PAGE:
Conversely those practising midwifery and not nursing will hold a practising certificate in midwifery but not in nursing. Their names will remain on the Register for Nurses but they will need to meet the requirements for a competence based practising certificate should they return to nursing.

A number with dual registration practise both nursing and midwifery. They will need to meet the requirements for practising certificates of both Councils. This may be difficult to achieve, depending on the requirements determined by the Councils and the employment setting. If it is a requirement of a particular employment position, for example, rural settings, then there is an obligation by an employer to assist in maintaining competence requirements in both disciplines. Discussions on how this may be achieved will occur in early 2004. NZNO will provide advice to members if there is any difficulty in reaching agreement.

A number with dual registration, work in specialised areas where they use both nursing skills and those from their midwifery practise, for example, neonatology and Plunket. It is important to determine the nature and scope of the practise in making a decision about holding a practising certificate for these roles. Competence requirements for practising certificates for midwives will be based on the standards for registration as a midwife, that is the continuum of midwifery practise. Neonatology and Plunket would fall under nursng and so a practising certificate from the NZNO will be required.

Those with dual Registration who will hold only one practising certificate in the future will need to be quite clear about their scope of practise and not practise the other discipline until they have competence based practising certificate.


There are significant costs involved in establishing a separate Midwifery Council and meeting the requirements of the HPCA. All Nurses $50, Registered Midwife (RM) $100, dual registration (All Nurses and RM) $150.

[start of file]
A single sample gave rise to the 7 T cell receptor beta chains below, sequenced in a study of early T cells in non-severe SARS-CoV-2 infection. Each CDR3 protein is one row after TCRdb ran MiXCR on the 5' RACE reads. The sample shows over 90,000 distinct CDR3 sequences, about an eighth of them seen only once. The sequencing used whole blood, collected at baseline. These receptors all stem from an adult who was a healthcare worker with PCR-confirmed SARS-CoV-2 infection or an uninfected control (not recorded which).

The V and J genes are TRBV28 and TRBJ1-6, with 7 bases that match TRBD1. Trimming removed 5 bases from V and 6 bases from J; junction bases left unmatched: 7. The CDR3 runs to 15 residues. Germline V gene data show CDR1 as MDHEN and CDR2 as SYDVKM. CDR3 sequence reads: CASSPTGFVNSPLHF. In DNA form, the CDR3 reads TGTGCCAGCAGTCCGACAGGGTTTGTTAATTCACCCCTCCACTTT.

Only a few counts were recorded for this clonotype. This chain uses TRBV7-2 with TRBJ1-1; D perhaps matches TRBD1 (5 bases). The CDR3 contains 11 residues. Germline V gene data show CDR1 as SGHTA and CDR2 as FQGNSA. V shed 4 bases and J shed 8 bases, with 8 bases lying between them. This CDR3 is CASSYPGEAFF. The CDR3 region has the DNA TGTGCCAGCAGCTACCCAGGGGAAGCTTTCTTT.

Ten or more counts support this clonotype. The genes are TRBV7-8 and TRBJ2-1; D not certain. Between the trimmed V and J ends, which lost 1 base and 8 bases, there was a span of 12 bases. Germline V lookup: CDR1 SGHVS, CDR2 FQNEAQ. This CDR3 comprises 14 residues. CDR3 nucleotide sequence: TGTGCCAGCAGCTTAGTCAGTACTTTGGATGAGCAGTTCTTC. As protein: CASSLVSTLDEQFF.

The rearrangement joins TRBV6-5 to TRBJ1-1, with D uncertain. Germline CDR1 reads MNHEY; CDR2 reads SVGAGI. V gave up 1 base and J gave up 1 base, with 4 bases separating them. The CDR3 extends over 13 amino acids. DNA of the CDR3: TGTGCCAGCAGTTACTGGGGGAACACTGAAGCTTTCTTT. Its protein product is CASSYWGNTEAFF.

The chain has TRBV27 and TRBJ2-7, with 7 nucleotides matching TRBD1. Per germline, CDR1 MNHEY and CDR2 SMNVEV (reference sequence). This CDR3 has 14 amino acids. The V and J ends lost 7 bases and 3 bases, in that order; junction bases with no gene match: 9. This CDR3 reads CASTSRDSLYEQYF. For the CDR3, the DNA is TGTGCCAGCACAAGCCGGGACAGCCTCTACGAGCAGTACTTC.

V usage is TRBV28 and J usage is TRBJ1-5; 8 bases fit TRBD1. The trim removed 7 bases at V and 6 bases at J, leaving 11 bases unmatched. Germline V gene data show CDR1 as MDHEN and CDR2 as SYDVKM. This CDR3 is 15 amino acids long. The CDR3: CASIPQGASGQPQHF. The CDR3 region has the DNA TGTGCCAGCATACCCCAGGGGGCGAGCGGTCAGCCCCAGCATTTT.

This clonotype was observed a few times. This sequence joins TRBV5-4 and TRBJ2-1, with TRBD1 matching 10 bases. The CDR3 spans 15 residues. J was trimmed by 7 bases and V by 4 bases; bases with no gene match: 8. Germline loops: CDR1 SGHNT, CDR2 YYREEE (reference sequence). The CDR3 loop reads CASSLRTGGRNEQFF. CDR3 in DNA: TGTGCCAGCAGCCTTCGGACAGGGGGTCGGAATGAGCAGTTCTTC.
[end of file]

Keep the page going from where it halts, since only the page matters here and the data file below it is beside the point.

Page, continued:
There are financial implications for nurses, midwives and employers in the introduction of competence based practising certificates. This is particularly so where employment of midwives in maternity services is by “subspecialty”, that is, delivery suite, postnatal, antenatal. Depending on the final competence requirements, employment patterns of midwives in these settings may require some change to maintain competence across the continuum. Also, employers paying the costs of practising certificates will have to budget for the higher costs.

Scope of practise

NCNZ will define our Scope of practise (from 18 Sept 2004) at present NCNZ say they will have 3 scopes of practise:

  • Registered Nurses
  • Enrolled Nurses
  • Nurse Practitioners (TM)

There will be wide spread consultation in early 2004 about the scope of practise.

  • You must not practise outside your scope of practise apart from emergency, training, assessment
  • Employers must be aware of your scope of practise and may be liable if you work outside of your scope
  • NCNZ may place variations on your scope of practise related to your competence to practise
  • Nurses must still be qualified and competent to undertake tasks even if those tasks are within their scope of practise
Restricted activities

There may be some activities that are restricted to a particular professional group. At present we do not know if there will be a list of restricted activities for nurses.